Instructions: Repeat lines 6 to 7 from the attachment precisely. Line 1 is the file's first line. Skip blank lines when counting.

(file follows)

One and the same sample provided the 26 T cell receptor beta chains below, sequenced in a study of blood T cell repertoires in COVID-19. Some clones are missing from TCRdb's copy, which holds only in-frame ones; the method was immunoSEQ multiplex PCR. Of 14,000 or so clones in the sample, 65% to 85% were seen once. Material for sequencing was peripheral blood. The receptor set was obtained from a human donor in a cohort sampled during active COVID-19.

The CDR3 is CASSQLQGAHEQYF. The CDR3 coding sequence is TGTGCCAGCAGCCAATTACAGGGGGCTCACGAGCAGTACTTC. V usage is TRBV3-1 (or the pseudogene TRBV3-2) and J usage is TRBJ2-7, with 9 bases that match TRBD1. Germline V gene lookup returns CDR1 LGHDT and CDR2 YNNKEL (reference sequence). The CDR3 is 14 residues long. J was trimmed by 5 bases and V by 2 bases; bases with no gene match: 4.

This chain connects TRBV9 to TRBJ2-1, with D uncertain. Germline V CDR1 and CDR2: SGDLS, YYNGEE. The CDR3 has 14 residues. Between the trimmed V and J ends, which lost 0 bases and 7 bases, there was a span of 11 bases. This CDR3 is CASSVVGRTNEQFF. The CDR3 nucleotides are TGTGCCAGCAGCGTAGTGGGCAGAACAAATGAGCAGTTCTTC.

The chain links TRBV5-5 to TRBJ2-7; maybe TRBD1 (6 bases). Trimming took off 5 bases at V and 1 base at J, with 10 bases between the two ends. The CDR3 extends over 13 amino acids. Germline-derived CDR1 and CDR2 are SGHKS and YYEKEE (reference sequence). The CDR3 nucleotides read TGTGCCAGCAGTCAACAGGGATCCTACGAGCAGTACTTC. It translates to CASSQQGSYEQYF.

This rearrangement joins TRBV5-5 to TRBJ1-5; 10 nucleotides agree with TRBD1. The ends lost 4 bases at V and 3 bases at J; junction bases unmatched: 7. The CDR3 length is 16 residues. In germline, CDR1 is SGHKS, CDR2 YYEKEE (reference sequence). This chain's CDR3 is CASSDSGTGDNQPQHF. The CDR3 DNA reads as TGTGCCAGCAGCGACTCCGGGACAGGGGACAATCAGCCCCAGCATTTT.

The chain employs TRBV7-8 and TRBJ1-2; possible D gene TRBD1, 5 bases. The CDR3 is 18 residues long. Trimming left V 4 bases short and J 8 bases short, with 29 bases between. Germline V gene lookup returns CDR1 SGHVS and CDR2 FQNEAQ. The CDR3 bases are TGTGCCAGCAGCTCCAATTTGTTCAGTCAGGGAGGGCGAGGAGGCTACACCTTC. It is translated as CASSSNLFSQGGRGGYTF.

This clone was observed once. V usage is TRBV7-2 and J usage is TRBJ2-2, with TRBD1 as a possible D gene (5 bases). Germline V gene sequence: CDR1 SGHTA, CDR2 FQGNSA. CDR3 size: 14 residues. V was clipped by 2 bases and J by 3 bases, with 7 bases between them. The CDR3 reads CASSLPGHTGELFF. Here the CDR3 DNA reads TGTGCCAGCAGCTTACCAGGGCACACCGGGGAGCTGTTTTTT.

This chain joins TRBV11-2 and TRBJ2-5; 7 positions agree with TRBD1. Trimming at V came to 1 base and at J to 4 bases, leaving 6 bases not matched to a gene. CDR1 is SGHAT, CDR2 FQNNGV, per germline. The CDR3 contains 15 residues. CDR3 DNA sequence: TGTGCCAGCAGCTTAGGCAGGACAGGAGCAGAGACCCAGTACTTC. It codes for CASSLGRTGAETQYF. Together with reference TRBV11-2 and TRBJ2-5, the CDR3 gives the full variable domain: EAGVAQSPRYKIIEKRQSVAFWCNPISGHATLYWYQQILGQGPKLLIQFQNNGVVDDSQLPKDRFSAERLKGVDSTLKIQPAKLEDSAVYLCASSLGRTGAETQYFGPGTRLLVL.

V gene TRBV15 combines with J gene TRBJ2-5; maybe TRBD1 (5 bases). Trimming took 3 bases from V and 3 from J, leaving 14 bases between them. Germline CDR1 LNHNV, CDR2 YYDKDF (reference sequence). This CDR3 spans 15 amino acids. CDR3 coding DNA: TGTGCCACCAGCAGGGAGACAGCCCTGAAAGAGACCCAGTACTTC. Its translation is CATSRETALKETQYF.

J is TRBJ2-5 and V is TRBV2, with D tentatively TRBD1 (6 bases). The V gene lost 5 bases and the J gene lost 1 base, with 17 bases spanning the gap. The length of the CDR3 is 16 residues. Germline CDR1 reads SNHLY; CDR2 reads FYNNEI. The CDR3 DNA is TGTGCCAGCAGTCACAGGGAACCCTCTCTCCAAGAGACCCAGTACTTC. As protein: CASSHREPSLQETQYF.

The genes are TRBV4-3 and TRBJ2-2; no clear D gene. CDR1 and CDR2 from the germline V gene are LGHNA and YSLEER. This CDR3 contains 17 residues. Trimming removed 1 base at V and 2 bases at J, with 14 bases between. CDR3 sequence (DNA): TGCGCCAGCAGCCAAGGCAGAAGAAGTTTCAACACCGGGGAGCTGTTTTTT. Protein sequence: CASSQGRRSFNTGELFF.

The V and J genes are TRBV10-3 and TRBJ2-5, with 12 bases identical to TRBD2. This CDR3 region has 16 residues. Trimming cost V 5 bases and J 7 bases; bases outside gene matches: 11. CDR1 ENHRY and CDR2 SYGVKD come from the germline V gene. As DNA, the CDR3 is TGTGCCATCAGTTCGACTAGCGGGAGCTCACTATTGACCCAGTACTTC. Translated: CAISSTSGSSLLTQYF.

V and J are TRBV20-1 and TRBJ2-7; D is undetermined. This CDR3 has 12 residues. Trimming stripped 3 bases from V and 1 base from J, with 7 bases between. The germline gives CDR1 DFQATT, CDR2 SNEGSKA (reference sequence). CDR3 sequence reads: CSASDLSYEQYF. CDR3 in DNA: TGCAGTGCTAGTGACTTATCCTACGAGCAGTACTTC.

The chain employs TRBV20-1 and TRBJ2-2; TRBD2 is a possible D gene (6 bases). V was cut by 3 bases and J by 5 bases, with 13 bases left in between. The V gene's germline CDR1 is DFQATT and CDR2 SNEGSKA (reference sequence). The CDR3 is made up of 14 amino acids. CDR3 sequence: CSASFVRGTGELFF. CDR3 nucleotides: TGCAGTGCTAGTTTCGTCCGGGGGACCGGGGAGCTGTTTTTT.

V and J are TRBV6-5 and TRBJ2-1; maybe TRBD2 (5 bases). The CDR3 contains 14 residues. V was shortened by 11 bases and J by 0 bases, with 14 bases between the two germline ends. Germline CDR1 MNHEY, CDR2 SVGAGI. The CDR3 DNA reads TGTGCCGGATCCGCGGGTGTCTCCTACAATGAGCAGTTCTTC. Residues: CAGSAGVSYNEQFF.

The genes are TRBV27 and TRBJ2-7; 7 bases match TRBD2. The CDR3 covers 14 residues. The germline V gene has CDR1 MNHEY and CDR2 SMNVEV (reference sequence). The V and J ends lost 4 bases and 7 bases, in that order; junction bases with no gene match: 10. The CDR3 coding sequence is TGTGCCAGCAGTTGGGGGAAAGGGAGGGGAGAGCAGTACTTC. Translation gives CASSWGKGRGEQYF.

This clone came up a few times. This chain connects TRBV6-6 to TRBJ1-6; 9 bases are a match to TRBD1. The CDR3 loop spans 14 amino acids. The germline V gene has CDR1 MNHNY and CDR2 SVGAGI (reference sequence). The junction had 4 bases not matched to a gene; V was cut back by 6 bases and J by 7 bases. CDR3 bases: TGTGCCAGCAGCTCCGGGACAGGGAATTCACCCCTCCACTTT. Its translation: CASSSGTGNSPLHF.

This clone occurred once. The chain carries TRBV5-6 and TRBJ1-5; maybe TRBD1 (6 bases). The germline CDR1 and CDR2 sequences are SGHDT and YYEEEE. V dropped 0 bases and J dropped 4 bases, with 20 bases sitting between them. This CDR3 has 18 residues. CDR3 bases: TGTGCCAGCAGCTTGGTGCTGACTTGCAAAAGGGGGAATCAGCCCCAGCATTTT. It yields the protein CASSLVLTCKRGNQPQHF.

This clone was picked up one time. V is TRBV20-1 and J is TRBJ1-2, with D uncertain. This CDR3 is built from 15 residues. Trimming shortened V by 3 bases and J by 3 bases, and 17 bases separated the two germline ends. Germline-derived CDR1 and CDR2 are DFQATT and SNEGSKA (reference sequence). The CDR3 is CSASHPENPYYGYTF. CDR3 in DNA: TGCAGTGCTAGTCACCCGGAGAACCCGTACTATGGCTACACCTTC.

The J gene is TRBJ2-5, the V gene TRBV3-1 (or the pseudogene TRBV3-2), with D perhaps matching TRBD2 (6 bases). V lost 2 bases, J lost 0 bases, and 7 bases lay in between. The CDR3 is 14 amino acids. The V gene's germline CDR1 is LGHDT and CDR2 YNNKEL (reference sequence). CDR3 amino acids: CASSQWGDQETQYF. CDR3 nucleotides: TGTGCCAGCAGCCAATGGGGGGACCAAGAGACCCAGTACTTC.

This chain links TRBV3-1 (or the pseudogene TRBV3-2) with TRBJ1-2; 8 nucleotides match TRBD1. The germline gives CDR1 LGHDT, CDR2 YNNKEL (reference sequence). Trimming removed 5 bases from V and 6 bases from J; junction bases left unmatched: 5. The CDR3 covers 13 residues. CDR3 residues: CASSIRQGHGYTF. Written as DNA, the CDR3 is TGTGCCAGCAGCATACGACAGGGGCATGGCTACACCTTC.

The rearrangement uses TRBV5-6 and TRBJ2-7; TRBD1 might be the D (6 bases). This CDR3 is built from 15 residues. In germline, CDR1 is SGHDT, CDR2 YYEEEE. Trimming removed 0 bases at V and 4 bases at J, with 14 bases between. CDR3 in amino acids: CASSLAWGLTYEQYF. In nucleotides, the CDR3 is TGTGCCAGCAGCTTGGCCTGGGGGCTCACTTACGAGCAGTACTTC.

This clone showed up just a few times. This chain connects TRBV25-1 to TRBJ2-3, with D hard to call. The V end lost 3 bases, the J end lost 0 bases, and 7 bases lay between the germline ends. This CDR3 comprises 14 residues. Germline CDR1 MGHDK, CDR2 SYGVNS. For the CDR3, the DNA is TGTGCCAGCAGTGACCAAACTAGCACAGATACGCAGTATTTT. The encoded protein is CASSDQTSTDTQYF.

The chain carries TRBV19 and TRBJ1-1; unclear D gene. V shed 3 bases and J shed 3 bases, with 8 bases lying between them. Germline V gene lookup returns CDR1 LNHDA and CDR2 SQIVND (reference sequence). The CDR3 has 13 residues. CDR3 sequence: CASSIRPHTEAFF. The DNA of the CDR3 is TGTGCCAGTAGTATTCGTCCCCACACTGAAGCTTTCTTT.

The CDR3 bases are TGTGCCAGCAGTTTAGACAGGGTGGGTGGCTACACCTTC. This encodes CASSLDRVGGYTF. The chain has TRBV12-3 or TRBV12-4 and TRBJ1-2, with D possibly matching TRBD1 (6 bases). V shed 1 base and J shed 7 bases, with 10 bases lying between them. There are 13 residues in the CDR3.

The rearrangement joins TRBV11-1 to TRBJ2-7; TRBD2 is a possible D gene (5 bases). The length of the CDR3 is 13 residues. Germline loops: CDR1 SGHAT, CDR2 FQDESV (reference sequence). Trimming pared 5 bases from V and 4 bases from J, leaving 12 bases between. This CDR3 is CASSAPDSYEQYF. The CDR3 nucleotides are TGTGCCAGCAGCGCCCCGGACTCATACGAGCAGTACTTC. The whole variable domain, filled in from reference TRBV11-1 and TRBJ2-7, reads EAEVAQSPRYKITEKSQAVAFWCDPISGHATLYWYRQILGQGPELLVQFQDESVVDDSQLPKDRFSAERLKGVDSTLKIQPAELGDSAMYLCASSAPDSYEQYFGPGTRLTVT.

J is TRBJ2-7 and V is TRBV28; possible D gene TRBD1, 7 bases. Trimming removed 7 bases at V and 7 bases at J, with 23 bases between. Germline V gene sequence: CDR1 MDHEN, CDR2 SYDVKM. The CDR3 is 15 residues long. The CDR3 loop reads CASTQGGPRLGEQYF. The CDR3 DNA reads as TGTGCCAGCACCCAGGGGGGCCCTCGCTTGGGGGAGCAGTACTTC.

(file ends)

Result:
The chain employs TRBV7-8 and TRBJ1-2; possible D gene TRBD1, 5 bases. The CDR3 is 18 residues long. Trimming left V 4 bases short and J 8 bases short, with 29 bases between. Germline V gene lookup returns CDR1 SGHVS and CDR2 FQNEAQ. The CDR3 bases are TGTGCCAGCAGCTCCAATTTGTTCAGTCAGGGAGGGCGAGGAGGCTACACCTTC. It is translated as CASSSNLFSQGGRGGYTF.

This clone was observed once. V usage is TRBV7-2 and J usage is TRBJ2-2, with TRBD1 as a possible D gene (5 bases). Germline V gene sequence: CDR1 SGHTA, CDR2 FQGNSA. CDR3 size: 14 residues. V was clipped by 2 bases and J by 3 bases, with 7 bases between them. The CDR3 reads CASSLPGHTGELFF. Here the CDR3 DNA reads TGTGCCAGCAGCTTACCAGGGCACACCGGGGAGCTGTTTTTT.